"We're talking social, communications, living skills — even as basic as diet and hygiene, the kind of stuff that a lot of us take for granted," he said. "We get up, wash our hair, brush our teeth. We have people who don't think about it. They're in their own world and they don't even know they smell."
For the potato chip consumer, that episode was her first that attracted police attention, thus getting her into the criminal justice system.
"I've known her for a while," Hawkes said. "She's had schizophrenia since her early 20s. She was compliant with medication for a while, then started thinking she doesn't need it."
"Typically, people think they're OK, don't take their medication and end up in the hospital," he said, observing that happened to that woman.
Rietz and Ford both described her as low-functioning and not very communicative when they first saw her.
"Previously, I had seen her walking around the mall talking to herself when we first started. Now she ... smiles and has a conversation. She's still low-functioning, but she's regularly attending groups," Rietz said.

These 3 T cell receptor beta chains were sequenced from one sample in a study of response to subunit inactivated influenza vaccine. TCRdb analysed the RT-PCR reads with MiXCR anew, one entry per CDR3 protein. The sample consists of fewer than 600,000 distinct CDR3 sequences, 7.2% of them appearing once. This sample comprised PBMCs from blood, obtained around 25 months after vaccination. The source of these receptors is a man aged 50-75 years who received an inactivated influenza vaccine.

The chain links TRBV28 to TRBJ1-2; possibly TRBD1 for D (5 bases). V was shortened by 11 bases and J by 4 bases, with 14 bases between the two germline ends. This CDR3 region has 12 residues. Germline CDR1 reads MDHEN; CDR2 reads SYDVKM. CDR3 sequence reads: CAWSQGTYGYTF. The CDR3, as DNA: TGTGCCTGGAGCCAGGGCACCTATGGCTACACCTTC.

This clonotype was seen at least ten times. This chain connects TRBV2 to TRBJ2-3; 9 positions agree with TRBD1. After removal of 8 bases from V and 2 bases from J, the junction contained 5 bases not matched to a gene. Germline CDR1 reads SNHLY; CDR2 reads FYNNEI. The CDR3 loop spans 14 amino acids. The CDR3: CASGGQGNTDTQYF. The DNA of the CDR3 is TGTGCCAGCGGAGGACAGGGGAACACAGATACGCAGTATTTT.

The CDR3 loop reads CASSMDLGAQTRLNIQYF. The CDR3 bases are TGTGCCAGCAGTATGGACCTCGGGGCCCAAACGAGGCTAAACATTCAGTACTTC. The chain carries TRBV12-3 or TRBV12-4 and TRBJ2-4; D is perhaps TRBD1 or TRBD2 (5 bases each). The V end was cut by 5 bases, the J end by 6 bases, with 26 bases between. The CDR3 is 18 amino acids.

"Probably one of the most important things they did for her was give her a schedule, things to do to keep herself occupied and make sure she's taking her medication," Rietz said.
Although she's but one member of the mental health court team — others are Public Defender Randy Rosenbaum, Ford, and representatives from probation, Prairie Center and Community Elements — Rietz holds most of the cards.
That's because the ultimate decision on whether to pursue prosecution lies with her.
Rosenbaum said he was initially concerned that the time in mental health court between guilty plea and sentence could go on too long, with the sentence being held over his client's head.
"A lot of my concerns have been taken care of," he said, adding that the outcomes for the three who are now done with the program have been positive.
"All have a good foothold for what they have to do to stay out of trouble, and that is the success of mental health court," Rosenbaum said.